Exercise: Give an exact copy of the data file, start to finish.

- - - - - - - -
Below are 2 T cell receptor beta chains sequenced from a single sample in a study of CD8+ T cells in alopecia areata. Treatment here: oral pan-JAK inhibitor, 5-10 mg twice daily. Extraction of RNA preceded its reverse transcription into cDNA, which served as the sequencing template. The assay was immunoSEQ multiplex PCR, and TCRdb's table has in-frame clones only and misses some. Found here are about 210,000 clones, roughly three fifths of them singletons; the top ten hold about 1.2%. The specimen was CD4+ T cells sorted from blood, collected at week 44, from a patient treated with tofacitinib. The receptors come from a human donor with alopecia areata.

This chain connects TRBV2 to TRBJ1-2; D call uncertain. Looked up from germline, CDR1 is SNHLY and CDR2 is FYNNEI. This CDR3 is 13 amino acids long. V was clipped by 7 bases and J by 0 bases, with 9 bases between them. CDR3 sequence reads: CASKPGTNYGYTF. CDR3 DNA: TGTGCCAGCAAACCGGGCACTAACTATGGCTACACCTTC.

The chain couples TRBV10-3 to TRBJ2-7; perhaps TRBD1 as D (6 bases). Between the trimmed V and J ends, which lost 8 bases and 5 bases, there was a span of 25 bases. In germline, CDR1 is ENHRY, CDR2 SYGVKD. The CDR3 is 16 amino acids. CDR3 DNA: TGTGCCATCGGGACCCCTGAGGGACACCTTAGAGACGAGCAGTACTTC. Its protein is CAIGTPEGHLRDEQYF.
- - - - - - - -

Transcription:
Below are 2 T cell receptor beta chains sequenced from a single sample in a study of CD8+ T cells in alopecia areata. Treatment here: oral pan-JAK inhibitor, 5-10 mg twice daily. Extraction of RNA preceded its reverse transcription into cDNA, which served as the sequencing template. The assay was immunoSEQ multiplex PCR, and TCRdb's table has in-frame clones only and misses some. Found here are about 210,000 clones, roughly three fifths of them singletons; the top ten hold about 1.2%. The specimen was CD4+ T cells sorted from blood, collected at week 44, from a patient treated with tofacitinib. The receptors come from a human donor with alopecia areata.

This chain connects TRBV2 to TRBJ1-2; D call uncertain. Looked up from germline, CDR1 is SNHLY and CDR2 is FYNNEI. This CDR3 is 13 amino acids long. V was clipped by 7 bases and J by 0 bases, with 9 bases between them. CDR3 sequence reads: CASKPGTNYGYTF. CDR3 DNA: TGTGCCAGCAAACCGGGCACTAACTATGGCTACACCTTC.

The chain couples TRBV10-3 to TRBJ2-7; perhaps TRBD1 as D (6 bases). Between the trimmed V and J ends, which lost 8 bases and 5 bases, there was a span of 25 bases. In germline, CDR1 is ENHRY, CDR2 SYGVKD. The CDR3 is 16 amino acids. CDR3 DNA: TGTGCCATCGGGACCCCTGAGGGACACCTTAGAGACGAGCAGTACTTC. Its protein is CAIGTPEGHLRDEQYF.